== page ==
That is until a young widow traveled back to the native land and kin of her mother-in-law.

In the hands of modern readers the story of Ruth as put forth in the sacred scriptures has often been used to promote godly womanhood. It’s been used to encourage and instill hope in those whose lives turned tragic. Yet, it’s not about godly womanhood nor is it really about God redeeming an individual. It’s about redemption and restoration of a family, an uncle and his nephew. It’s about a blessing becoming a curse becoming a blessing all over again.

Ruth is a Moabite, a daughter descended from Lot, and her new husband Boaz is an Israelite, a son descended from Abram. In the small book of Ruth we see what was understood to be, by ancient Jewish scholars, God joining back together two things that had been separated, Abram and Lot, in preparation for the arrival of God’s anointed King David. Ruth ends with a brief genealogy that places David as the great grandson of Boaz and Ruth.

So what is the significance of this story to our understanding of restorative justice?

One, the divine’s mode of operation when it comes to bringing about justice from injustice in our world seems to be through blessing or presence. The divine promises to bless Abram is presented as the catalyst to bless all the families of the earth.

Secondly, as alluded to already, Judaism understood or interpreted the sacred scriptures by looking for patterns that grew into something larger greater more inclusive and all-encompassing. King David is often seen as the archetype for “The Lord’s Anointed” who is most fully realized in the Messiah or Jesus The Christ. Jesus, who announced the poor, the meek, and the hungry, the very people who were most often associated with being cursed by God, were in fact blessed by God.

Taking those things into account could it be that the beginning of practicing restorative justice is as simple and complex as blessing others? Could it be that the beginning of restorative justice is to look for those who are separate and bring them back in? To be present to those who are broken, scared and scarred? To be joined with those who are often seen as a curse?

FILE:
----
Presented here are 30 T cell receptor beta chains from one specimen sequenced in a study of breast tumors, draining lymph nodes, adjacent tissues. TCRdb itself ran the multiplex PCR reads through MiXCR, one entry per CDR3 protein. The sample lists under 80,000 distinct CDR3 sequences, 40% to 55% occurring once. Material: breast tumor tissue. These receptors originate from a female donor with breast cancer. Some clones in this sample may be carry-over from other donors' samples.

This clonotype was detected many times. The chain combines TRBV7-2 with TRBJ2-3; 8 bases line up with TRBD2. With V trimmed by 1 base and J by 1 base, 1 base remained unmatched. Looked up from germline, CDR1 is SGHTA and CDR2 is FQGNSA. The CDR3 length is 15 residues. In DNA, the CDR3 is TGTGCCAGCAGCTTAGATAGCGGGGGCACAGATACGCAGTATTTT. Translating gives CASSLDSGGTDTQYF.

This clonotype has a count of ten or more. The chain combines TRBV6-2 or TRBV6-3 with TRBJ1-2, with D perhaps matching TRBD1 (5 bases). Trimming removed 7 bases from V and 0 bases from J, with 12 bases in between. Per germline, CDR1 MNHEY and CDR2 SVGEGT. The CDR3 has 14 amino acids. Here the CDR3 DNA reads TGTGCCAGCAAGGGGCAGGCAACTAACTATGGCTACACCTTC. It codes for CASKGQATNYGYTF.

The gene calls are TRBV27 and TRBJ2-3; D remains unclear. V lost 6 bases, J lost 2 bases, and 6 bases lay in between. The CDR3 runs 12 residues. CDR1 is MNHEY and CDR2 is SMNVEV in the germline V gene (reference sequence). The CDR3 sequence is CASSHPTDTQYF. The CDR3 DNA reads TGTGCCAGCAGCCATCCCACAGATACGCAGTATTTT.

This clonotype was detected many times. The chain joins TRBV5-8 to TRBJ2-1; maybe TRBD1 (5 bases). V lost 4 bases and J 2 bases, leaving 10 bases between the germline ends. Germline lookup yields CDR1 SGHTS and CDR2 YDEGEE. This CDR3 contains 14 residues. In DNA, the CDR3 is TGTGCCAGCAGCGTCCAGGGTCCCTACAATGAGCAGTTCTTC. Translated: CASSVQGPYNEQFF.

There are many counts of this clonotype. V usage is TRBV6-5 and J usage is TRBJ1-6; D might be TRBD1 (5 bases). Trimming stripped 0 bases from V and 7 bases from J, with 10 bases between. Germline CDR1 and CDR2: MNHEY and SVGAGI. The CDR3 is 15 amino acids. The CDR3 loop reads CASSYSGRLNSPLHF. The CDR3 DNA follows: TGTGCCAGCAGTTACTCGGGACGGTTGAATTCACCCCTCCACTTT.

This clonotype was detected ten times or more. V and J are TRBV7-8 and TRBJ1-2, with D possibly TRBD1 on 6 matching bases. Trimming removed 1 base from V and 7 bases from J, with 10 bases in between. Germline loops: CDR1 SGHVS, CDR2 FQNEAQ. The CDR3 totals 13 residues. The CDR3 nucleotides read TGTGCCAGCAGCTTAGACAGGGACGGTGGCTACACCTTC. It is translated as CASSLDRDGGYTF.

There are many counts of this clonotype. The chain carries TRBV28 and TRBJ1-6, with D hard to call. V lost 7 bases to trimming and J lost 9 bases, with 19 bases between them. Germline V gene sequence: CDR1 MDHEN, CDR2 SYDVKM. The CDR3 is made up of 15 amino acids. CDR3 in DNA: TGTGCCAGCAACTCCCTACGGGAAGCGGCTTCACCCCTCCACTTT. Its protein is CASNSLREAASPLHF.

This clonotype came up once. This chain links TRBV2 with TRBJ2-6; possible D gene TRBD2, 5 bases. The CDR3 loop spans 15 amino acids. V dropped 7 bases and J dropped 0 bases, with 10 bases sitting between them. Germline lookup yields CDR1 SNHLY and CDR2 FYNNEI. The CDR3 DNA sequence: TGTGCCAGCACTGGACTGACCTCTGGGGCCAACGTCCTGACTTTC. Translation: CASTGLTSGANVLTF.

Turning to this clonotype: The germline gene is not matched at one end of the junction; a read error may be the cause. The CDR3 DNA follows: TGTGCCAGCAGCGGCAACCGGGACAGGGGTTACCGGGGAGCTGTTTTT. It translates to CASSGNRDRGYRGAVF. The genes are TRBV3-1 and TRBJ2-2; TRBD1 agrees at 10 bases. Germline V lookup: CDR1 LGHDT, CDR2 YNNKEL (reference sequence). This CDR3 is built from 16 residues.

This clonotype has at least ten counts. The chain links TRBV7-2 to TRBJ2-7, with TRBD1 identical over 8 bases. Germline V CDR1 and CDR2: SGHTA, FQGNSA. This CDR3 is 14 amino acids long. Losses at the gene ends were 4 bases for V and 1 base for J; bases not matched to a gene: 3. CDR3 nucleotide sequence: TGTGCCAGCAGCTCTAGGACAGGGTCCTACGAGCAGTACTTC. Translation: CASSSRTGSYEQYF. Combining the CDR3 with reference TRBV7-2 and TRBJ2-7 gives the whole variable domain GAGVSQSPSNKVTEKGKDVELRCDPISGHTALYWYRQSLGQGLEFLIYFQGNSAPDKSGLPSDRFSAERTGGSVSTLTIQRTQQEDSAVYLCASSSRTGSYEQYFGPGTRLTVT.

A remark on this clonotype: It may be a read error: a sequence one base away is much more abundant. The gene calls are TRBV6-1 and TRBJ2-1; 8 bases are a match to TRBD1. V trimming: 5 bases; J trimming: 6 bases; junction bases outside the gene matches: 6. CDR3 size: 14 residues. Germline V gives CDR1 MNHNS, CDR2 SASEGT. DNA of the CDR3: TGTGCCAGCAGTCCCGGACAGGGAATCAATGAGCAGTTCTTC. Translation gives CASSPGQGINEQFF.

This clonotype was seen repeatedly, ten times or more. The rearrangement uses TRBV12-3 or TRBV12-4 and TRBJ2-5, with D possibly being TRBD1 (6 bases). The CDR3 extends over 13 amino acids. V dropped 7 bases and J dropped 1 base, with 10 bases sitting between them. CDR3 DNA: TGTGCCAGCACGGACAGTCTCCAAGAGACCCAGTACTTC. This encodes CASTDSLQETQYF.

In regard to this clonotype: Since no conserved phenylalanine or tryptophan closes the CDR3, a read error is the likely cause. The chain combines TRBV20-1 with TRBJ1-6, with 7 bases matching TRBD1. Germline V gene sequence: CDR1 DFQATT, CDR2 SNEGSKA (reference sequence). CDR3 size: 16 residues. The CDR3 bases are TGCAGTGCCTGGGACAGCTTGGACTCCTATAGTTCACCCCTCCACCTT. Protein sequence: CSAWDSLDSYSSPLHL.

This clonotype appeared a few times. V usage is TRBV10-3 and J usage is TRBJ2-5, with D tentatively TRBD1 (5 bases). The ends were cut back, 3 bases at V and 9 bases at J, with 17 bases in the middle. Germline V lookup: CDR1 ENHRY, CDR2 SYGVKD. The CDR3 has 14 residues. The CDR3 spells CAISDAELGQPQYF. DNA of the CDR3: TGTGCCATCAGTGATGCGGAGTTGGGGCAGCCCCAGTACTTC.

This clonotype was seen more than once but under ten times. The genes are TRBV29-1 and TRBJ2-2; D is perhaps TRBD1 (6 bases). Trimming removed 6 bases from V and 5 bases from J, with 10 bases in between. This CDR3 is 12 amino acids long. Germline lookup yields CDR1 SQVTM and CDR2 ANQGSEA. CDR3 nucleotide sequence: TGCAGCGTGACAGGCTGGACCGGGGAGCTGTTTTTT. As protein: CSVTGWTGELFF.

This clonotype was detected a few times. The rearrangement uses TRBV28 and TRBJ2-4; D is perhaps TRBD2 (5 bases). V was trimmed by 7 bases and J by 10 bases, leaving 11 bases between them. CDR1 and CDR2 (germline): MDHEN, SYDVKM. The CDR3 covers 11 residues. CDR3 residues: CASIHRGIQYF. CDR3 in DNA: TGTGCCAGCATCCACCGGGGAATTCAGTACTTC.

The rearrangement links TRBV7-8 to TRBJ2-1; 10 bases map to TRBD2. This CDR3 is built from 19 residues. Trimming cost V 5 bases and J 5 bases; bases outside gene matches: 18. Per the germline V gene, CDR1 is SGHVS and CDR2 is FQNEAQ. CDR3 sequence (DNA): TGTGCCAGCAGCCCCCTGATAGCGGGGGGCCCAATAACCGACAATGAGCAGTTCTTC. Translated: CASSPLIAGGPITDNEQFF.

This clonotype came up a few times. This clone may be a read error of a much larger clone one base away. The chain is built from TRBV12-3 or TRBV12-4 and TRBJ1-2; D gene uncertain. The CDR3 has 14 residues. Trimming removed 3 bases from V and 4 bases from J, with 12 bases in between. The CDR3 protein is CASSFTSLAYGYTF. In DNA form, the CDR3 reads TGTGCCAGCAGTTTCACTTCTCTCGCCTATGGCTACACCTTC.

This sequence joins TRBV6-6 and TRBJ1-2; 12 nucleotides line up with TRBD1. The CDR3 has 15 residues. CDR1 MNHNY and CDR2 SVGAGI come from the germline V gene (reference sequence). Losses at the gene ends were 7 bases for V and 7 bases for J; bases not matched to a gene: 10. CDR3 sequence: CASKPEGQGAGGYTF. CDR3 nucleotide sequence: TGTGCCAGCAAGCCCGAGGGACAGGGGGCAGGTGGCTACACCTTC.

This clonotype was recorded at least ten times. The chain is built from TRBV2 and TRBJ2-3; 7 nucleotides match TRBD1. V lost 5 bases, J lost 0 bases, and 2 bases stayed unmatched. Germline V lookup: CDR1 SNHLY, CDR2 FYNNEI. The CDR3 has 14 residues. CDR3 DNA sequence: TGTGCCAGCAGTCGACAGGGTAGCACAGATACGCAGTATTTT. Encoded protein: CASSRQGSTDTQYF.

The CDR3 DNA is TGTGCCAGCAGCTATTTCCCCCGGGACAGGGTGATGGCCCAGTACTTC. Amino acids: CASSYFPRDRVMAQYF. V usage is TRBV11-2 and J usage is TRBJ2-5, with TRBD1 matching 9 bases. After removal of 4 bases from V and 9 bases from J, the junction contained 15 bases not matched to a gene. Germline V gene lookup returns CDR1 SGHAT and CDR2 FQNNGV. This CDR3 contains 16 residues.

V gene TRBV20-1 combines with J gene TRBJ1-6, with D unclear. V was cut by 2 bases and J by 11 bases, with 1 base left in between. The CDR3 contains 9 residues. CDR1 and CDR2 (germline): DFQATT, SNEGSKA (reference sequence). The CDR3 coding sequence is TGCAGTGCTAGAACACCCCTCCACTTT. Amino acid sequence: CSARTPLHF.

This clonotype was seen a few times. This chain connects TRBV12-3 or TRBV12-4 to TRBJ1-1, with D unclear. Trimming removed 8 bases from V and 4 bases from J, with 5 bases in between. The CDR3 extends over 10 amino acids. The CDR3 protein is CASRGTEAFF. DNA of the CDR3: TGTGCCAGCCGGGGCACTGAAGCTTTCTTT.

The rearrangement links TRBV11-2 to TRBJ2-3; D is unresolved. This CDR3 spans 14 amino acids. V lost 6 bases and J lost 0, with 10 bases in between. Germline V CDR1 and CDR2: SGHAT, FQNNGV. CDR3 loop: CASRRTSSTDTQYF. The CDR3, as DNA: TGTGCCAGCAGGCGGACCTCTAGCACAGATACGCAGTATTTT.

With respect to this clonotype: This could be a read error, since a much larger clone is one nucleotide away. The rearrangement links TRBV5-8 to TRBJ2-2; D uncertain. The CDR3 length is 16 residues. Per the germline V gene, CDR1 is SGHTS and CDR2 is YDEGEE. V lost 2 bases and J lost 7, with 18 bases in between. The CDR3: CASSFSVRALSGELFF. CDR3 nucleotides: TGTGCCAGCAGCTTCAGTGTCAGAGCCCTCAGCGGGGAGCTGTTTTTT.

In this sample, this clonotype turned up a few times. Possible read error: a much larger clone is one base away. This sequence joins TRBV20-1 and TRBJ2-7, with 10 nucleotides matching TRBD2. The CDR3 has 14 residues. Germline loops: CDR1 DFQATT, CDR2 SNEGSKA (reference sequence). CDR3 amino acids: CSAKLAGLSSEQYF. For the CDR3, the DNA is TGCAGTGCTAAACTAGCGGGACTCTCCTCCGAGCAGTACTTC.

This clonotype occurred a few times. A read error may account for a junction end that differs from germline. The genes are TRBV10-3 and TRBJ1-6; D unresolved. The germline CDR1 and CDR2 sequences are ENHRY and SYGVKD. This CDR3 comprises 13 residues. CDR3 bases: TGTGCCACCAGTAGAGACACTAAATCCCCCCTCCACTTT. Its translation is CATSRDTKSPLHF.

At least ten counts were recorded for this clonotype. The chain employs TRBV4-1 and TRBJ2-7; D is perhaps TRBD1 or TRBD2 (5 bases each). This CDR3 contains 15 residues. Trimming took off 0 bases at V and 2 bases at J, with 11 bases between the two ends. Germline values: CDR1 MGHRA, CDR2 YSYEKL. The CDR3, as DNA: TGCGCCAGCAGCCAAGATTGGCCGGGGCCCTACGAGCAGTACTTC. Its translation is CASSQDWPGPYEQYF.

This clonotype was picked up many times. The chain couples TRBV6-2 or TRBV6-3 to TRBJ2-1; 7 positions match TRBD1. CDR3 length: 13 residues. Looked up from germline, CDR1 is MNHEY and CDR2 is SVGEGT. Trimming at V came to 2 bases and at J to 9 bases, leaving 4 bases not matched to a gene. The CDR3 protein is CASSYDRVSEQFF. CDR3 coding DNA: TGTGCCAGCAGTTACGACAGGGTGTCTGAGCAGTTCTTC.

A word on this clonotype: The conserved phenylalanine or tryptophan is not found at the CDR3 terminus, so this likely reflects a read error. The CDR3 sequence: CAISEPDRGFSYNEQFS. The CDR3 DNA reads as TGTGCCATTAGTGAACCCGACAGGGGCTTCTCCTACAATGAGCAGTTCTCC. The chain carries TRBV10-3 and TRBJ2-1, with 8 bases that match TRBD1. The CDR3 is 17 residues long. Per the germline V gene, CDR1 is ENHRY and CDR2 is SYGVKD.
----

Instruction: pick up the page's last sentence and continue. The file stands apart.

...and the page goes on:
At Watershed we are energized by seeing people in our community who practice restorative justice by being a blessing to the marginalized, the excluded, the separate, and the other. There are no quick fixes. No fly by rescue missions. Truly restorative justice also restores us one to another so that we can be truly present to each other, fully human.

What is Justice? III | Injustice More or Less

What is Justice? III | Injustice More or Less

From inception Watershed has sought to put justice at the forefront of our mission. Whether embedded into the themes of pop culture artifacts or real life events in our city, nation, and world, justice has become a hot topic. Over the course of the next few weeks Pastor of Justice Cedric Lundy is going to conduct a blog series aimed at unpacking our understanding of justice and why it’s fundamental to our community. 


So often when discussing Genesis 3 it is easy to get sidetracked asking questions about the tree and the fruit, why God put it there, and why the punishment for eating from the wrong tree so severe. A very literal reading of Genesis 3 raises all kinds of questions that are difficult to answer. On the other hand, reading Genesis 3 as a story which explains the realities of the way things are may supply us with more epiphanies of understanding about what happened, is happening, and will continue to happen if we repeat their course of action when faced with similar dilemmas.

Eating from the tree of the knowledge of good and evil may actually have little to do with good and evil as we’ve come to understand. It may have nothing to do with mankind being exposed to something outside of their person and a battle between good and evil, the light and the dark. Is fruit really about good versus evil? Clearly in the first two chapters God didn’t set up a world of opposing planes of positive and negative. This is best illustrated by the fact that God makes the sun to mark the day and the moon to mark the night. Nowhere in the creation narrative is there an inference that the night is intrinsically bad or the day better than the night. The day and the night are two halves of a whole, a day, and together they are good.

Maybe a better name for the tree of the knowledge of good and evil would be "the tree of what’s enough”.

In the story of the fall Adam and Eve aren’t tempted to eat from that which they’ve been instructed until they are deceived into thinking that the tree is offering more. They are led to believe by eating the fruit that they can be more. Prior to being deceived into thinking they were missing out and that there was more, they were happy with what they had. They were satisfied with who they are, their relationship with God, one another and with the rest of creation. They didn’t feel as though they were missing out on something by not eating from that tree because, at the end of the day, it’s just one tree amongst a multitude of trees.

It is the first time in their lives that they are faced with the question of whether or not they had enough. It is the first time in their lives they consider that they aren’t enough. They took the bait, and, as a result, good and evil entered the world in the constant conundrum of more or less. At the heart of ‘what’s enough’ is the moral dilemma of more or less.